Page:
New Survey Reaffirms Strong Support for Copper-Nickel Mining in Minnesota
ST. PAUL, Minn. (May 1, 2018) – MiningMinnesota today released results from a statewide survey that reinforce public support in Minnesota for copper-nickel mining and strong support for allowing projects to be proposed and follow a rigorous environmental review process.
Statewide voters favor building new copper-nickel mines in Northeast Minnesota (44 percent), compared to 38 percent opposed. While in the 8th Congressional District, a majority of voters (57 percent) support copper-nickel mining, whereas only 28 percent oppose this type of mining.
After learning about the thousands of jobs and billions in economic investment from copper-nickel mining based on the University of Minnesota-Duluth’s estimates for the industry, a majority of Minnesotans (56 percent) support allowing mining companies to explore and develop copper-nickel mines, whereas only 38 percent opposed. In Minnesota’s 8th Congressional District the support was even stronger, with 63 percent expressing support, and only 31 percent opposed.
“Overall, consistent with previous statewide survey results, Minnesotans continue to favor developing copper-nickel mines in Minnesota,” said MiningMinnesota Executive Director Frank Ongaro. “It was also clear that Minnesotans see tremendous value in the economic potential of this industry and overwhelmingly support a project’s right to go through a rigorous environmental review process as a part of demonstrating they can meet environmental standards.”
The majority of voters across the state (64 percent) expressed trust that state and federal environmental agencies would ensure that mining is done safely and responsibly. In the 8th Congressional District, 69 percent stated this trust, with only 29 percent disagreeing.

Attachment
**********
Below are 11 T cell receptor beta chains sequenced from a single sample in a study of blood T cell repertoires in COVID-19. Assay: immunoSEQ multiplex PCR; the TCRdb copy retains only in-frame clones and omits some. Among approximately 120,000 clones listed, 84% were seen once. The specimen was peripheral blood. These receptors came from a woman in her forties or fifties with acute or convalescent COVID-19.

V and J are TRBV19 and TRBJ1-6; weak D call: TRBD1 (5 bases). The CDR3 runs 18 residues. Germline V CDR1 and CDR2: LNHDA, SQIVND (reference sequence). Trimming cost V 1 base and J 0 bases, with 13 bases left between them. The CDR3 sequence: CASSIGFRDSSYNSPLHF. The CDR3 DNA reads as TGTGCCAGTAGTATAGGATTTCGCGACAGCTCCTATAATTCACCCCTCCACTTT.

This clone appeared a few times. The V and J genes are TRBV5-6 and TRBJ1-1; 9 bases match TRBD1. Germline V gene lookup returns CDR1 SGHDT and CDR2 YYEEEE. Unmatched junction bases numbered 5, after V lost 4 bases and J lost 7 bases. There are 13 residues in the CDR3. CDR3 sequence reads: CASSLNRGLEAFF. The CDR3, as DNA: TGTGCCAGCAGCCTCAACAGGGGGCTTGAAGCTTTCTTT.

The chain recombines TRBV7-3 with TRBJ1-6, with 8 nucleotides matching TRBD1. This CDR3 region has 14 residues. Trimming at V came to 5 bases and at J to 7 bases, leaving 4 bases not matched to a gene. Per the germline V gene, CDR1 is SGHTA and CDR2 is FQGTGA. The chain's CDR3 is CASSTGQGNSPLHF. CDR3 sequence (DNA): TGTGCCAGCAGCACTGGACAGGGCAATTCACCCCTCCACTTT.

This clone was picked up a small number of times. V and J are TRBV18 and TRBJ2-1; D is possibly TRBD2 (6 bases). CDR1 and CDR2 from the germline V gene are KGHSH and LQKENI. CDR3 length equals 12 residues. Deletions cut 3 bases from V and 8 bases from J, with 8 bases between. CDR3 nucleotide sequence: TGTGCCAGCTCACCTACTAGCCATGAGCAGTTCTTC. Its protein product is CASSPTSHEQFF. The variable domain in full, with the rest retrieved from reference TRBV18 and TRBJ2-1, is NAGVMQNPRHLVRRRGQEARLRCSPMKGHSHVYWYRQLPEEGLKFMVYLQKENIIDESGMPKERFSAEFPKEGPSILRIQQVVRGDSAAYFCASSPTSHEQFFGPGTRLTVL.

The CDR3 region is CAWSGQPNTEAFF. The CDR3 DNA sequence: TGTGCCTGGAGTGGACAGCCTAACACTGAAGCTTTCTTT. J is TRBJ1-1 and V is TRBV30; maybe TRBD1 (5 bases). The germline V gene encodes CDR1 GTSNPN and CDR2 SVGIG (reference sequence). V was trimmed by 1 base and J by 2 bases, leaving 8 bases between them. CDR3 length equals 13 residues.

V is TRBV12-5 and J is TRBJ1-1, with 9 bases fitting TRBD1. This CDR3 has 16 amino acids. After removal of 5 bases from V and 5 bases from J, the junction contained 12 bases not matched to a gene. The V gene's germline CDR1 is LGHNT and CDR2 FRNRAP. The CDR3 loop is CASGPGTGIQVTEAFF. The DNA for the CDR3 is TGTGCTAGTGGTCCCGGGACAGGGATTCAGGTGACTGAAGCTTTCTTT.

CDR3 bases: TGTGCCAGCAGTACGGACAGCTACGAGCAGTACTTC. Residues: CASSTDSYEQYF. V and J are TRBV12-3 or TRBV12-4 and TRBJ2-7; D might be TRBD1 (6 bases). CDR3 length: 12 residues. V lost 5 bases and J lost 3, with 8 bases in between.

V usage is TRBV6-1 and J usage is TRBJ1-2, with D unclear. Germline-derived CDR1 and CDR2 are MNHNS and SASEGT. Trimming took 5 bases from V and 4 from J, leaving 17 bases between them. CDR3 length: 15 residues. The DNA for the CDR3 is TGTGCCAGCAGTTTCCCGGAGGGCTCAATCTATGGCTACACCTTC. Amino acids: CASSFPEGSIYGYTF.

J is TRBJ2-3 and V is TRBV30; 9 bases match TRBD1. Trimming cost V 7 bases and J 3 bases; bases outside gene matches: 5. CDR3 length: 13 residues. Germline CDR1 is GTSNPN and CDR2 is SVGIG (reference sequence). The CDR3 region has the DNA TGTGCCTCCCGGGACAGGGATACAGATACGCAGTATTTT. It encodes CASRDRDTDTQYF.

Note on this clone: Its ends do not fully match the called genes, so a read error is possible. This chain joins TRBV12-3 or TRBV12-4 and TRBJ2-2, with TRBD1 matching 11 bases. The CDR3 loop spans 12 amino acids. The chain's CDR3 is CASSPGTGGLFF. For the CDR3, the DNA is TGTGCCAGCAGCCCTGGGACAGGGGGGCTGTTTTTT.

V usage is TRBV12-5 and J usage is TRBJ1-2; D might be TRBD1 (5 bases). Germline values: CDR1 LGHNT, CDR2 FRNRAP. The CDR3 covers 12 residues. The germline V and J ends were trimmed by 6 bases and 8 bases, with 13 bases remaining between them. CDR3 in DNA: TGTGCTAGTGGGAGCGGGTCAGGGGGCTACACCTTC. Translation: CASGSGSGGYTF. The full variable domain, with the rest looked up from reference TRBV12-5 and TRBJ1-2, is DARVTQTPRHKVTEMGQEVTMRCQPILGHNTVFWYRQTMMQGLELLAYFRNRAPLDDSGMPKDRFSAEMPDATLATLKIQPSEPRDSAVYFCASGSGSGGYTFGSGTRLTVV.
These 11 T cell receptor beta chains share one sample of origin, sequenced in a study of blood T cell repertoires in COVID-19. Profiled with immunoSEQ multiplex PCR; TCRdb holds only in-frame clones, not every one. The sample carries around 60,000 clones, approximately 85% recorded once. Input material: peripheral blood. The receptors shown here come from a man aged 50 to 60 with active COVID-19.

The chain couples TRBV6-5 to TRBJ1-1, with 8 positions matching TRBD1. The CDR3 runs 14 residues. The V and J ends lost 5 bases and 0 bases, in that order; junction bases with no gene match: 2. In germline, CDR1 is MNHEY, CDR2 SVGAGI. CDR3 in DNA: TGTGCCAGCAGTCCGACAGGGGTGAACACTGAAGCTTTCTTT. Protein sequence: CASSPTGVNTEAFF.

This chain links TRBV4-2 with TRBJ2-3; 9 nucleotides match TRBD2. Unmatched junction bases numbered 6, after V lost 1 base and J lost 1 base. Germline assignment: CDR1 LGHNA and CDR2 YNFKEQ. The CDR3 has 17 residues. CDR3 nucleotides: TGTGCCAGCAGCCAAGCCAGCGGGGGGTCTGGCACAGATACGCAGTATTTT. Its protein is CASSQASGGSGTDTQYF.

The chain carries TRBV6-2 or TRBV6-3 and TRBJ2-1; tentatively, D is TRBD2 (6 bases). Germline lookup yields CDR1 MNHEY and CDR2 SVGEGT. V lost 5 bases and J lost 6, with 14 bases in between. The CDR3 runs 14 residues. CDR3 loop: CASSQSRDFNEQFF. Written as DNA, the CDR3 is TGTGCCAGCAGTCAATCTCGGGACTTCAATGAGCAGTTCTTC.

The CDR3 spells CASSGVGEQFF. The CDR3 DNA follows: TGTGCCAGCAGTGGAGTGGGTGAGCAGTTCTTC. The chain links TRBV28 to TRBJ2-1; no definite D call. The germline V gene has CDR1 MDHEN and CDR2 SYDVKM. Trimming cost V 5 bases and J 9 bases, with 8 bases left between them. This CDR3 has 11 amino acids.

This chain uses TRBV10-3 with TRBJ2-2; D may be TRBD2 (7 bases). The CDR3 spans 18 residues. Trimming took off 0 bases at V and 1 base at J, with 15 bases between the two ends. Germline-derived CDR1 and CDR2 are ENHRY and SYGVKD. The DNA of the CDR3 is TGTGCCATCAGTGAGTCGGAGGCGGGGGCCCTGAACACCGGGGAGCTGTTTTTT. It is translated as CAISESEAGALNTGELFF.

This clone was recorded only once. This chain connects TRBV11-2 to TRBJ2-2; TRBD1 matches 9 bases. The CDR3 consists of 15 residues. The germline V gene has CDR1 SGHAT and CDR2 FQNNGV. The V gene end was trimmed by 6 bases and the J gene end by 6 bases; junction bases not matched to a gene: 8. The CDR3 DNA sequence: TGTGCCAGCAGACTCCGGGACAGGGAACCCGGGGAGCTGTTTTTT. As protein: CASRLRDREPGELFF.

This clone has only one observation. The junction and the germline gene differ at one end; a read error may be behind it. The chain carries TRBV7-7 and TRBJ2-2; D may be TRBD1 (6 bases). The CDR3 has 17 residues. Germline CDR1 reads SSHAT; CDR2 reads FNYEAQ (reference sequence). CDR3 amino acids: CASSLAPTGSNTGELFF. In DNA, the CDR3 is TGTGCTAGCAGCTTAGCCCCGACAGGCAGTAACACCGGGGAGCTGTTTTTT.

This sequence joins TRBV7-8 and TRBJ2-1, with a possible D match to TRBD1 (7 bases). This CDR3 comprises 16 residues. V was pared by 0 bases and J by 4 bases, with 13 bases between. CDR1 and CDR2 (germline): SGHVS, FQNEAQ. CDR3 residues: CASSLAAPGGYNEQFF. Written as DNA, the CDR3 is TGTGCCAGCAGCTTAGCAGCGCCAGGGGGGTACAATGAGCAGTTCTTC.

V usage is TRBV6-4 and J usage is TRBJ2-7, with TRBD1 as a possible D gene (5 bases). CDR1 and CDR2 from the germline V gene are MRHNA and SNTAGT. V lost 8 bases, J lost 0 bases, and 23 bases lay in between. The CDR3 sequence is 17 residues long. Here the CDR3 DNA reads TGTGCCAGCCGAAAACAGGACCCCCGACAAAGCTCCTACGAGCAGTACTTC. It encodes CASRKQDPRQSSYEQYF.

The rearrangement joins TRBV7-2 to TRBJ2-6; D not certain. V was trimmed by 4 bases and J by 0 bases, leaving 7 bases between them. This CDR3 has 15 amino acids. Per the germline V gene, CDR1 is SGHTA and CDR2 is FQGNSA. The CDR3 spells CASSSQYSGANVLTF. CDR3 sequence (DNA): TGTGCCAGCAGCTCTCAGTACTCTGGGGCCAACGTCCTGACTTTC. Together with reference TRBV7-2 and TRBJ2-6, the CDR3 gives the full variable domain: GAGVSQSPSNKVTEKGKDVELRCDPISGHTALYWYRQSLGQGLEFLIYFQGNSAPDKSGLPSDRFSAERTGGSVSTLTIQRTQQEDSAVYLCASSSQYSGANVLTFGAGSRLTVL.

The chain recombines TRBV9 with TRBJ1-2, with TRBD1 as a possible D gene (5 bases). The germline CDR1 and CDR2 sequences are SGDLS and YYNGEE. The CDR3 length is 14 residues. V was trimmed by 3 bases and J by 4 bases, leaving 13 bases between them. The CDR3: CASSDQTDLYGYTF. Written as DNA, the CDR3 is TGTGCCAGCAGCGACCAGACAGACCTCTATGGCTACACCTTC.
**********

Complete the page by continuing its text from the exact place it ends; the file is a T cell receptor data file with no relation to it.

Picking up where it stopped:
Furthermore, when asked to choose from two opinions, more than two-thirds of voters (70 percent) believe potential copper-nickel mining proposals in Minnesota should be allowed to go through the rigorous state and federal environmental review process and granted permits if environmental protection standards are met. This compares to just 26 percent of voters who held the opinion that potential copper-nickel mining projects should be prohibited before being proposed. Support increases to 76 percent in the 8th Congressional District, and only 22 percent opposed.
The majority of voters (54 percent) also believe potential copper-nickel projects should continue to be allowed within the boundaries of the Superior National Forest, but outside the Boundary Waters Canoe Area, if those projects meet all state and federal environmental laws and regulations. Support increases in the 8th Congressional District with 62 percent, compared to 36 percent opposed.
Finally, statewide voters overwhelmingly agree (83 percent) that copper-nickel mining projects will create hundreds of well-paying jobs in the state, and they agree (73 percent) that new technologies will make the mining process safer and cleaner.
The survey was conducted by Public Opinion Strategies and commissioned by MiningMinnesota. The telephone survey was completed April 3-5, 2018, among 500 registered voters statewide, with 200 cell phone respondents, and an oversample of 300 registered voters in the 8th Congressional District. The statewide poll has a margin of error of 4.38 percent.
Memo: Key Findings – Statewide Survey in Minnesota
MiningMinnesota is committed to sustainable and environmentally responsible mining of copper, nickel and precious metals. Driven by a diverse coalition of organizations, companies and individuals, MiningMinnesota works with local citizens, businesses and other organizations to bring growth and job creation to the state through responsible development of natural resources. MiningMinnesota seeks to provide the facts about copper, nickel and precious-metals mining in our state and offer a way for people to get involved and show support. Learn more at www.miningminnesota.com.
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Mining Lessons for Merit Badges
When Geologist Frank Pezzutto asked the dozen or so Boy Scouts what gypsum crystals are used for in our everyday life, all but one stood there in Minnesota Discovery Center’s Hall of Geology baffled.